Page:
Finally, Fig. 3c shows the peak-to-peak values of the NICE-OHMS signals as a function of pressure together with curves calculated from Eq. (1) using the pressure broadening coefficient from Table 1. The maximum peak-to-peak values of the absorption and dispersion signals occur at 150 Torr and 88 Torr, respectively, as predicted by the theory.
The sensitivity of the instrumentation was determined using the Allan variance. Absorption and dispersion NICE-OHMS signals from 1000 ppm of acetylene were measured continuously for 3 hours at a 1 Hz acquisition rate, at pressures of 120 Torr for absorption and 80 Torr for dispersion phase (thus close to those that maximize the peak-to-peak value of the signals for a given relative concentration). Figure 4 shows examples of these signals, together with fits of Eq. (1), where the fitting parameters were the center frequency and the signal strength of the targeted line, together with a linear background. All other parameters (detection phase and linewidth), as well as those of the neighboring lines, were held fixed.
The signal strengths obtained from each fit were recalculated to the corresponding on-resonance absorption, , defined as , giving rise to the two curves shown in Figs. 5a and b (for absorption and dispersion phase, respectively). Figure 5c shows the square root of the Allan variance for the two phases. The solid line that is fitted to the data at short integration times has the characteristic dependence of white noise  and a slope of 1.5 × 10−9 cm−1 Hz-1/2. The noise level at the two detection phases is similar, but the dispersion phase deviates earlier from the white noise behavior, which indicates that the two detection phases are affected by different types of background signals at longer integration times. The dispersion phase is presumably more influenced by relative drifts of the phases of the three modes of the FM triplet induced by the PM fibers, whereas the absorption phase is dominated by drifts of etalons from thin optical elements (such as the sloping background visible in Fig. 4a). The square root of the Allan variance in the white noise dominated regime is equivalent to the standard deviation, wherefore it can be used to determine the sensitivity. The minimum detectable on-resonance absorption is 2 × 10−10 cm−1 at 70 s for absorption and 5 × 10−10 cm−1 at 10 s for dispersion phase. Due to the low linestrength of the addressed transitions, these sensitivities correspond to concentrations of acetylene in the hundreds of ppb range, namely 125 ppb at 120 Torr and 375 ppb at 80 Torr for absorption and dispersion phase, respectively.
The shot-noise limited single pass absorption in NICE-OHMS is given by 26].
The incorporation of a DFB laser into a NICE-OHMS setup is an important step in the development of NICE-OHMS towards a user-friendly technique for trace gas detection, due to the rugged design and tens of GHz injection current tunability of the laser. The fiber-coupled output of the laser allows straightforward use of other fiber-coupled optical components, which makes the system compact and versatile. The wide tunability, in turn, allows acquisition of scans encompassing several pressure-broadened transitions (with a scanning range that is limited by the maximum stroke of the cavity piezo), which facilitates the analysis of dense spectra (including determination of line parameters) and allows for assessment of gases at optimum pressures (in the hundreds of torr range).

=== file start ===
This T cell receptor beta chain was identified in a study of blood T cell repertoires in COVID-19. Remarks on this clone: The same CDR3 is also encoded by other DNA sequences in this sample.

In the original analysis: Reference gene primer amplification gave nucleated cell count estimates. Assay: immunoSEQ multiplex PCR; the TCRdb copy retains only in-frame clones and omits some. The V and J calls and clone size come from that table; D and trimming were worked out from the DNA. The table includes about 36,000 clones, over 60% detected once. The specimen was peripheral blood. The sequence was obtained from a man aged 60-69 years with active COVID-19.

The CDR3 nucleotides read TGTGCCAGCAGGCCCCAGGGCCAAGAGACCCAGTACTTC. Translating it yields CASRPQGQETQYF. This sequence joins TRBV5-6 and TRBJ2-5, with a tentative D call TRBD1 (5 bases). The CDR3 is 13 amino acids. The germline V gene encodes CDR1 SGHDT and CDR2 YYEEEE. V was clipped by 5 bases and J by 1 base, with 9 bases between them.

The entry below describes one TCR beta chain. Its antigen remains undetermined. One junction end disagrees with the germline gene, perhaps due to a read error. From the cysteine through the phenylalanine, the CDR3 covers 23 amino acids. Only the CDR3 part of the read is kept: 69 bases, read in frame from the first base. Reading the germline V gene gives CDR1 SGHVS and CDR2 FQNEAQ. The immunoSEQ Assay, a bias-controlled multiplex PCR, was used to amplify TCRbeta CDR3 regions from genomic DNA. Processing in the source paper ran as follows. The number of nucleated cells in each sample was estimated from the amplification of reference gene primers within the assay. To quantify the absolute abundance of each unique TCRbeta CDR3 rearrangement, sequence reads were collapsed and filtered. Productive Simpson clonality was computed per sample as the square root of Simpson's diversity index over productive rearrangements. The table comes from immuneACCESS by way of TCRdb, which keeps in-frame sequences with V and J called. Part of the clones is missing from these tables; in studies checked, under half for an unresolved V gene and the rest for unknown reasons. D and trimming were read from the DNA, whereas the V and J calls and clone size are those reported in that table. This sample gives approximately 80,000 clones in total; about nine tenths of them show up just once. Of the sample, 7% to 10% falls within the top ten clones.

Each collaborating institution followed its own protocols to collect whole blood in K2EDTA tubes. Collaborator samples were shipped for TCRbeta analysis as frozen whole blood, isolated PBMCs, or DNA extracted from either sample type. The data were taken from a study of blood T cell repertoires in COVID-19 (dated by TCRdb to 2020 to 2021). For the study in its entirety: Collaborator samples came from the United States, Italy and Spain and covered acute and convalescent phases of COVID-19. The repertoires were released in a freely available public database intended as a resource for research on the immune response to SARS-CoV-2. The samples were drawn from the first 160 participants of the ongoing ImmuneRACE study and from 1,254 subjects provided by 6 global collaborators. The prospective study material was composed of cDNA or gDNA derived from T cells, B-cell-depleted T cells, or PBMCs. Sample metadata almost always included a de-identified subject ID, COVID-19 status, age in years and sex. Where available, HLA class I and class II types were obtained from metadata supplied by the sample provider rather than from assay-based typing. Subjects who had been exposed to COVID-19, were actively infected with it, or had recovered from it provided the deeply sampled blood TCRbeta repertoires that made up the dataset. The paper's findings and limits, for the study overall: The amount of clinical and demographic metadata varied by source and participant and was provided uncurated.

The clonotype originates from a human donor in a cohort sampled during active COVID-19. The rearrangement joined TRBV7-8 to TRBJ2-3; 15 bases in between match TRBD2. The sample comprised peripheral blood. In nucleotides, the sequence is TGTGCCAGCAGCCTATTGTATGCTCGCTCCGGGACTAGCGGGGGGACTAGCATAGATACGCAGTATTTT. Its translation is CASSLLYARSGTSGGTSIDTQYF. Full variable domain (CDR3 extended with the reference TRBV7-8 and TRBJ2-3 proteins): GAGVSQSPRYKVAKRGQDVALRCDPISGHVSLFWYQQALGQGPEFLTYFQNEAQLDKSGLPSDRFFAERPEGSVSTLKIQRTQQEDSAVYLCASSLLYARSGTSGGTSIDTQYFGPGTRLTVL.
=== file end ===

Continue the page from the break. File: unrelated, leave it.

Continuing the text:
It was shown that the NICE-OHMS dispersion and absorption signals from a given concentration are maximized for pressures of 90 and 150 Torr, respectively, for the particular transition and modulation frequency used. Thus, in order to obtain an optimum signal to noise ratio, the pressure of an atmospheric sample should be reduced by a factor of 5 - 9. Moreover, it has been shown that the NICE-OHMS signal strength is linear with partial pressure of the analyte and that it does not depend on the detection phase, which allows rapid determination of gas concentration by line fitting. The system has demonstrated detection of pressure-broadened signals with a sensitivity of 1.5 × 10−9 cm−1 Hz-1/2, which corresponds to a minimum detectable on-resonance absorption of 2 × 10−10 cm−1 at 70 s integration time at absorption phase.
A multipeak fitting procedure was implemented to analyze data and retrieve line positions, relative linestrengths, and linewidths of several weak, partly overlapping acetylene transitions. Some of the parameters were found to be significantly different than that given in the HITRAN database . Although the Voigt lineshape fits well to the measured data, some residuals are still observed, and the use of other lineshape profiles, in particular those that take velocity-changing collisions into account, e.g., Rautian and Galatry, could improve the quality of the fits in the tens and hundreds of torr pressures range.
In conclusion, the high sensitivity and wide tunability of the laser give the system a high potential for trace gas detection, as well as for accurate assessment of line parameters, e.g. pressure broadening coefficients and linestrengths. The latter is of particular interest in this wavelength range in which there is a lot of unassigned lines as well as lines that are only theoretically predicted.
This work was supported by the Swedish Research Council under the project 621-2008-3674. The authors would also like to acknowledge the Kempe foundations and Carl Trygger’s foundation for support. †The present address of A. F. is JILA, National Institute of Standards and Technology and University of Colorado, and the Department of Physics, University of Colorado, Boulder, Colorado 80309-0440, USA.
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26. A. Foltynowicz, I. Silander, and O. Axner, are preparing a manuscript to be called 'Reduction of background signals from fiber-coupled electro-optic modulators in NICE-OHMS'.